6. The Ombudsman noted that the complainants first raised their concerns with EPSO about the accessibility of the online application form for users of screen readers[3] in 2016. At the time, EPSO explained that a new ‘Candidate Portal’, which was being developed by the European Commission’s Directorate-General for Informatics (DG DIGIT), would include an online application form that is fully accessible for the visually impaired. This portal was to be finalised by spring 2017. However, the project was put on hold in September 2017, and EPSO could not specify a date for its launch. As a result, persons with visual disabilities continued to experience problems applying for selection procedures run by EPSO. The Ombudsman found this delay to constitute maladministration.

7. The complainants were also concerned that, while they requested screen readers and ’refreshable braille displays’[4], they were provided instead with braille transcriptions of the tests and a sighted assistant. The Ombudsman stressed that enabling persons with disabilities to sit the tests in a selection procedure independently is vital to guaranteeing their dignity and equality with other persons. Assistive technologies are crucial to this end. Given that visually impaired persons often rely on assistive technologies, EPSO should, to the greatest extent possible, make these technologies available to them, upon request, when they have to sit computer-based tests in selection procedures. It is not appropriate to expect candidates to sit tests under conditions that are totally alien to them, as this risks impacting negatively upon their performance. The Ombudsman thus found EPSO’s practice in this area to constitute maladministration.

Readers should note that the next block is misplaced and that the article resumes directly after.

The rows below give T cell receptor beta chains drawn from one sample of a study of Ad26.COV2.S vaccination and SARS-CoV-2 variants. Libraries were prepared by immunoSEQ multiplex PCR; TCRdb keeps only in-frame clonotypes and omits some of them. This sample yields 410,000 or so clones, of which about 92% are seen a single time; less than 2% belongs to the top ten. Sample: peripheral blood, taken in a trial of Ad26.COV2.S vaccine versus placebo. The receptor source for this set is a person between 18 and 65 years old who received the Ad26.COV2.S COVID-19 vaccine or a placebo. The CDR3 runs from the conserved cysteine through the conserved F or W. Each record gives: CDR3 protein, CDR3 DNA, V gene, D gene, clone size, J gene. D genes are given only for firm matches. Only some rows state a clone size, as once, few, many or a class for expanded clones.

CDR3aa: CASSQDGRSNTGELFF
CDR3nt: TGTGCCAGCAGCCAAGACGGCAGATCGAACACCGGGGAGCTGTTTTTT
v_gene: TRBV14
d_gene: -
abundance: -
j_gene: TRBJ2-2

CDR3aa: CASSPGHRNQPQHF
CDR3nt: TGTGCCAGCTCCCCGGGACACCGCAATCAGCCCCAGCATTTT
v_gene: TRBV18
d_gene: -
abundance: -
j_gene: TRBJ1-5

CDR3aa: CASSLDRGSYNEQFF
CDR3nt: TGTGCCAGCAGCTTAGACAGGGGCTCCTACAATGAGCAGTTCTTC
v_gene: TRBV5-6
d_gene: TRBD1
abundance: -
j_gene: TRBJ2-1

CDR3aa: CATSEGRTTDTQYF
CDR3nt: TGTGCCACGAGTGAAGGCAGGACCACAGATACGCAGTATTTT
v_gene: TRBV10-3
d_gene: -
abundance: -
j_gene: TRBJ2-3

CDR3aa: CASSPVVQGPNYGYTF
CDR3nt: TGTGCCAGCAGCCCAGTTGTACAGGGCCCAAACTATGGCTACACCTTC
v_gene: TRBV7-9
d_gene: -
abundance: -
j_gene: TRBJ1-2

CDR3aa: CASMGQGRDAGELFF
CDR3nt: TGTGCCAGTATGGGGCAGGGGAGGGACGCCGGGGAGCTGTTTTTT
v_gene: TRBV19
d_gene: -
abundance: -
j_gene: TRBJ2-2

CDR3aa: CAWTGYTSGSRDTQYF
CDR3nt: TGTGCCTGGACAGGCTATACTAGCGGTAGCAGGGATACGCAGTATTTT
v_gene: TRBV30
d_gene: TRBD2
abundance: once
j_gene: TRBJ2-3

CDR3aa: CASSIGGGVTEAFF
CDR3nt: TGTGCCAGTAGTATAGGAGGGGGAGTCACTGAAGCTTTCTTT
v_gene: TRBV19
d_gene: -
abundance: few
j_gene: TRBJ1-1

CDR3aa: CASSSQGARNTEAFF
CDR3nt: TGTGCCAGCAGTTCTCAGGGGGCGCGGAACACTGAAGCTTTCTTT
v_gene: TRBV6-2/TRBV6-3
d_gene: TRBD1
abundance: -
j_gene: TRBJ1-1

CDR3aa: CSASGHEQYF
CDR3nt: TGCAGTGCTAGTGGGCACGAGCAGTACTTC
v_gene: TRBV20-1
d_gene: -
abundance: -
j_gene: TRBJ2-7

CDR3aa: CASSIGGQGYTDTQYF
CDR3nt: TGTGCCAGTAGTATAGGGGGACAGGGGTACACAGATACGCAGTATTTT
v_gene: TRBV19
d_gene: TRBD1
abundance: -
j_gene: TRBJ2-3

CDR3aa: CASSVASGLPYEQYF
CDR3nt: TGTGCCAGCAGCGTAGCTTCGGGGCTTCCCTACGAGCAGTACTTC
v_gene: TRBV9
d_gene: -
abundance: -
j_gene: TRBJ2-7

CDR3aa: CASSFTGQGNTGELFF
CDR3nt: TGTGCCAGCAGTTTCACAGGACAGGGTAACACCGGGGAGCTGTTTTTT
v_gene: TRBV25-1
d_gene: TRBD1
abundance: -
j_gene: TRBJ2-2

8. Lastly, the Ombudsman noted that, although applicants were informed that the measures made available by EPSO to accommodate their needs may differ from those requested, EPSO did not state explicitly that assistive technologies are not available for the computer-based tests when these are carried out in testing centres around the world. The Ombudsman considered that this lack of appropriate information constituted maladministration.

9. On the basis of her inquiry, the Ombudsman made three recommendations to EPSO:

1. EPSO should ensure that its online application form for selection procedures is made fully compliant with accessibility requirements for visually impaired candidates as soon as possible;

2.  EPSO should set out a detailed timeline for making assistive technologies available to candidates during the computer-based tests which take place in testing centres around the world;

3. EPSO should explicitly inform candidates that certain ‘reasonable accommodation’ options, such as assistive technologies, are currently available only at specific stages of selection procedures.

EPSO’s reply to the Ombudsman’s recommendations and complainant’s comments

First recommendation: Accessibility of the online application form